Priority picks and concessions have been hotly debated ever since the AFL began tinkering with the draft in order to equalise the competition for struggling teams, yet the AFL Commission in recent years have had a different approach every season, with this year’s draft order yet to be compromised.
It was announced last year that clubs will not be able to match bids on tied next generation academy players in the first round of the 2021 national draft, with a majority of clubs voting against their own self-interest by agreeing to remove the measure that allowed the Western Bulldogs to scream up the order to match Adelaide’s bid on Jamarra Ugle-Hagan.
In fact there were three NGA players whose bids were matched in last year’s first round and a further two in the second round which from 2022 won’t be able to be matched either.
However, the 2021 draft will hardly go uncompromised, with father-sons and northern academy prospects bound to attract bids and pushing out the end of the first round multiple places, perhaps as many as five or six if the under-19 national championships can expose the form of kids that haven’t been playing due to recent lockdowns.
Another thing that helped to blow the 2020 first round out to 26 picks was the concession pick given to the Gold Coast Suns, originally Pick 11, which they had traded to Geelong, who in turn had been strong-armed into handing over to Greater Western Sydney as part of the Jeremy Cameron negotiations.
This year the AFL Commission has so far prevaricated on announcing whether the Suns will be getting their third year of the concessions that were announced at the end of 2019 in the form of priority drafts picks and list spots.
Last year the AFL prevented the Suns from trading their future start of the second round 2021 priority pick, leading to speculation that it might be removed if the Suns season dramatically improved.
One concession that is confirmed is that the Suns will be able to keep their extra rookie list spots, which is designed to enable the club to nurture academy talent. However, there is no word yet on whether the club will be able to prelist academy players as they have at the past two drafts.
While prelisting players outside of the draft may seem like an unfair advantage, what it has done has dramatically lowered the value of the Suns picks that they can’t use, so clubs willing to trade have walked away with the better of each deal.
Gold Coast currently have plenty of draft picks to match bids for their academy players – Austin Harris, Will Bella, Bodhi Uwland and Ned Stevens were named in the top 90 draft combine prospects list – so if prelisting is removed as an option, the club has a fallback.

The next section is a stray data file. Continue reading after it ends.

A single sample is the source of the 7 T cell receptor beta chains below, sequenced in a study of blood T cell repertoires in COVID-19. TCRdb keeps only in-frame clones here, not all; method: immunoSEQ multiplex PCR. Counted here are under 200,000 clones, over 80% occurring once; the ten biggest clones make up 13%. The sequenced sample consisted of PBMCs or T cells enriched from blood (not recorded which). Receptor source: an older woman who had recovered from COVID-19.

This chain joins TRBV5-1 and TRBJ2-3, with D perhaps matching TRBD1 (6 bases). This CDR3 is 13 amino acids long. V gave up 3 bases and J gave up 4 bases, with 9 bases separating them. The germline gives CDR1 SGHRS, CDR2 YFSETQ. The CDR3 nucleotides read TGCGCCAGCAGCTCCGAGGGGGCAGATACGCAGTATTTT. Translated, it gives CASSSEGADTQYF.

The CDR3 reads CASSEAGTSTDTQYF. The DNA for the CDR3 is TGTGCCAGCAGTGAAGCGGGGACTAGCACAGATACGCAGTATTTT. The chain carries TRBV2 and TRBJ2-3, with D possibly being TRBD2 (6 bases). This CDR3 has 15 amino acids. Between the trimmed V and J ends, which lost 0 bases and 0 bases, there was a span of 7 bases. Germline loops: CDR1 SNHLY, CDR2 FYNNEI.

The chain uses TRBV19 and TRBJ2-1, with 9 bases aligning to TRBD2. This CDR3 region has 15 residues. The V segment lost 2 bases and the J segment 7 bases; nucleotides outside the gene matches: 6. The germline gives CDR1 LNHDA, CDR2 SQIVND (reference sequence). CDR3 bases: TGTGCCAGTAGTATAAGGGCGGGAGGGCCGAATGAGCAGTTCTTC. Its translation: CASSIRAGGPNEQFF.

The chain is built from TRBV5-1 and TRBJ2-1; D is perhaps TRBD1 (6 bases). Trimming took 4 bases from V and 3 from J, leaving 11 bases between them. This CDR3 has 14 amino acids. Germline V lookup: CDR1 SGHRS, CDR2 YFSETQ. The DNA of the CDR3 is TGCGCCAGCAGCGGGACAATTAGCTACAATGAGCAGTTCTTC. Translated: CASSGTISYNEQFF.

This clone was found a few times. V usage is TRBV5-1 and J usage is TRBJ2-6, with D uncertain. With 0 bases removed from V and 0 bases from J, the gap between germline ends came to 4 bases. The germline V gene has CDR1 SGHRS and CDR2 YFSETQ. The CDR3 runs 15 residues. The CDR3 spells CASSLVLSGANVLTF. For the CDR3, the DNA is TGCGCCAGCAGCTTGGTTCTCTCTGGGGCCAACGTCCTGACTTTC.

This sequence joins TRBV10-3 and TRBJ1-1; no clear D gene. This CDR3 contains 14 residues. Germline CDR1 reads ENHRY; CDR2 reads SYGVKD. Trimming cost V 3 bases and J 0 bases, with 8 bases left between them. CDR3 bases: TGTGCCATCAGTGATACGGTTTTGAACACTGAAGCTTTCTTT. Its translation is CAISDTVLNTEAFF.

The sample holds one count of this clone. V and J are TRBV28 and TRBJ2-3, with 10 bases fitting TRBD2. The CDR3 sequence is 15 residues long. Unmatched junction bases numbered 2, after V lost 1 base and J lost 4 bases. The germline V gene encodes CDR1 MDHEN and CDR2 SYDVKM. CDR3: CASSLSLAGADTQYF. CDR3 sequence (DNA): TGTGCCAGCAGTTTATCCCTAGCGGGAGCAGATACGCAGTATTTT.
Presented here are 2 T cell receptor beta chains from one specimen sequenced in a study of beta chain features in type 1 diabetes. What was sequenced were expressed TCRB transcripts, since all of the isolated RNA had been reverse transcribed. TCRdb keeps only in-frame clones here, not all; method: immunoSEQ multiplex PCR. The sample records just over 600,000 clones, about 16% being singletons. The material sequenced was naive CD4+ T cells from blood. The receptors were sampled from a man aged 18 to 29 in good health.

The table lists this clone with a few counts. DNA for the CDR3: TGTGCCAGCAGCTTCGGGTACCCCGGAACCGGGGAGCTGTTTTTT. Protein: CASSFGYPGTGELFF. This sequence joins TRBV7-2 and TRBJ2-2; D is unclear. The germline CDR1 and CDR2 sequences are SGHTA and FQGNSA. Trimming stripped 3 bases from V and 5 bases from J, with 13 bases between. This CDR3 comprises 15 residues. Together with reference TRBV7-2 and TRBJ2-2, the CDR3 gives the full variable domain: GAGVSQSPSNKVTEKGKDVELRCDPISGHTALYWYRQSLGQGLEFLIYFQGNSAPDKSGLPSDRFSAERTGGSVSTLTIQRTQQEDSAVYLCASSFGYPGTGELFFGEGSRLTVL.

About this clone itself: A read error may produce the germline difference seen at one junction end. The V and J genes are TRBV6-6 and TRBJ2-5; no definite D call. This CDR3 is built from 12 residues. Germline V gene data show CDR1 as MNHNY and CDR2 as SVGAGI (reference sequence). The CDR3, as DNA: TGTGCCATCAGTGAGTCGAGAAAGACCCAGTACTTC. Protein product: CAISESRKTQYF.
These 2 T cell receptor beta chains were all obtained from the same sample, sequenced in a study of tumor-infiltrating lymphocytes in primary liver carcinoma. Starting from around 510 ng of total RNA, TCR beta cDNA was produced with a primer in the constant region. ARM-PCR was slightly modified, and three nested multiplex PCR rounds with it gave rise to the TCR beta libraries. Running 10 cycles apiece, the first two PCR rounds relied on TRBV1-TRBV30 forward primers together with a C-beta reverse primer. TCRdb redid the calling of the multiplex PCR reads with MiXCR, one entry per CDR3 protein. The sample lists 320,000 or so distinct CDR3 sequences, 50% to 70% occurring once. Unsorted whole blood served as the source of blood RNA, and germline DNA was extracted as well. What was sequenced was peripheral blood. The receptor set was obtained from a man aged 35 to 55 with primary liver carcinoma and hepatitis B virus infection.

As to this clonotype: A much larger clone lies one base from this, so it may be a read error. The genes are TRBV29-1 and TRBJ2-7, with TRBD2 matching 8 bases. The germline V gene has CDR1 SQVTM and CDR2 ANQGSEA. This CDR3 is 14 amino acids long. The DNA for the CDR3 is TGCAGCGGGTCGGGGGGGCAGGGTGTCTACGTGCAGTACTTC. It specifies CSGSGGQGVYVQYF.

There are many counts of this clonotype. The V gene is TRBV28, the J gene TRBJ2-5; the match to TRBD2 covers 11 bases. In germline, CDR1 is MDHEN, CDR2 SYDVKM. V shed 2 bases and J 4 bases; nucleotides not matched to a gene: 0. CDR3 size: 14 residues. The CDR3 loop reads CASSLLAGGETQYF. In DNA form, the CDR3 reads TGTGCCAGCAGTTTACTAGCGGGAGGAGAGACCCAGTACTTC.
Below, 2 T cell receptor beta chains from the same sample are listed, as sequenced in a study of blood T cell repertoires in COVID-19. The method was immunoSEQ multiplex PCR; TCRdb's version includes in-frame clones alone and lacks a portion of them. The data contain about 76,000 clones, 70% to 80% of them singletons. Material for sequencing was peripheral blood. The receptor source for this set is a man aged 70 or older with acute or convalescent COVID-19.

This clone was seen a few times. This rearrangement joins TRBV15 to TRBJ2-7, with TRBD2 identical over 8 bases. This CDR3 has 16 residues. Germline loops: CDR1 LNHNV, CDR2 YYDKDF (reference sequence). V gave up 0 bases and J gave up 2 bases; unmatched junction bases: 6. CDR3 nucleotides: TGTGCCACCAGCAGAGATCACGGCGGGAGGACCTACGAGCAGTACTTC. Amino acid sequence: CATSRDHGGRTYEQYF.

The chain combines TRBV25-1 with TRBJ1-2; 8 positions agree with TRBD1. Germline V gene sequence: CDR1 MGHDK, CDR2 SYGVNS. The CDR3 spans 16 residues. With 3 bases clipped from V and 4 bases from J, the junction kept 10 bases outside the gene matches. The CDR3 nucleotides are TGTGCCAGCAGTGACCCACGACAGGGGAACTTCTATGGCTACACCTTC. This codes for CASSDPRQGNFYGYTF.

However, with both prelisting and a haul of draft picks, the Suns can be very active in the trade period, which would allow them to bring in experienced talent to augment the young list and still nurture academy talent, which has the flow-on effect of distributing picks back to clubs looking to move fringe players and top up on youth at the draft.
Looking at the Suns’ season and the benchmarks by which the AFL Commission judges the allocation of concessions, there has been an improved win-loss ratio, better percentage and more resilience in the playing group, although injuries returned this season with a vengeance, and this ought to prioritise the last instalment of concessions.
It mustn’t be overlooked that in 2018 the AFL Commission deliberated on three applications for priority picks from the bottom teams – St Kilda, Gold Coast and Carlton – and deemed the Suns and Blues to be worthy but ruled that the Saints had the list to bounce back.
Yet these priority picks came in the form of being able to recruit uncontracted players from second-tier competitions and prelist them before the draft, with Carlton able to sign two players and the Suns given three.
The clubs were given the choice to keep or trade these players, which Carlton went to the draft with, trading Sturt’s Shane McAdam as part of the deal that landed Mitch McGovern and sending Nathan Kreuger from South Adelaide to Geelong for a pick that helped get Will Setterfield.
Alternatively, the Suns went out to fill list needs as they cleaned house on several Rodney Eade-era deals, recruiting Chris Burgess from West Adelaide, Sam Collins and Josh Corbett from Werribee to replace a lot of mature bodies.
Three seasons later and these five players have made a remarkable impact on their new clubs, and recruiters have been taking much more interest in finding the next Tim Kelly, as evidenced in the players taken in this year’s midseason rookie draft.
Without a doubt this type of priority pick worked to assist Carlton and the Suns while not compromising the integrity of the draft, as all of these players continue to regularly feature at the top level and all look to have bright futures.
North Melbourne are in dire need of this concession this year, with five of their best players on the wrong side of 30, the future of their list coming through in their early 20s and an underwhelming draft hand where even Pick 1 probably gets only the third-best player.
Collingwood would have a case to get such a concession as well given the AFL Commission took pity on the Suns after their disastrous trade with West Coast, although they need draft points more than mature bodies, so if they could get a player like the WAFL’s Greg Clark (current Sandover Medal favourite) and trade him on to give them extra mid-range draft picks, they could match an early bid for Nick Daicos and potentially get back into the draft in later rounds.
It is an elegant model that seems to have been mothballed due to the introduction of the supplementary selection period and the midseason rookie draft, yet it could be a successful alternative to the controversial priority picks.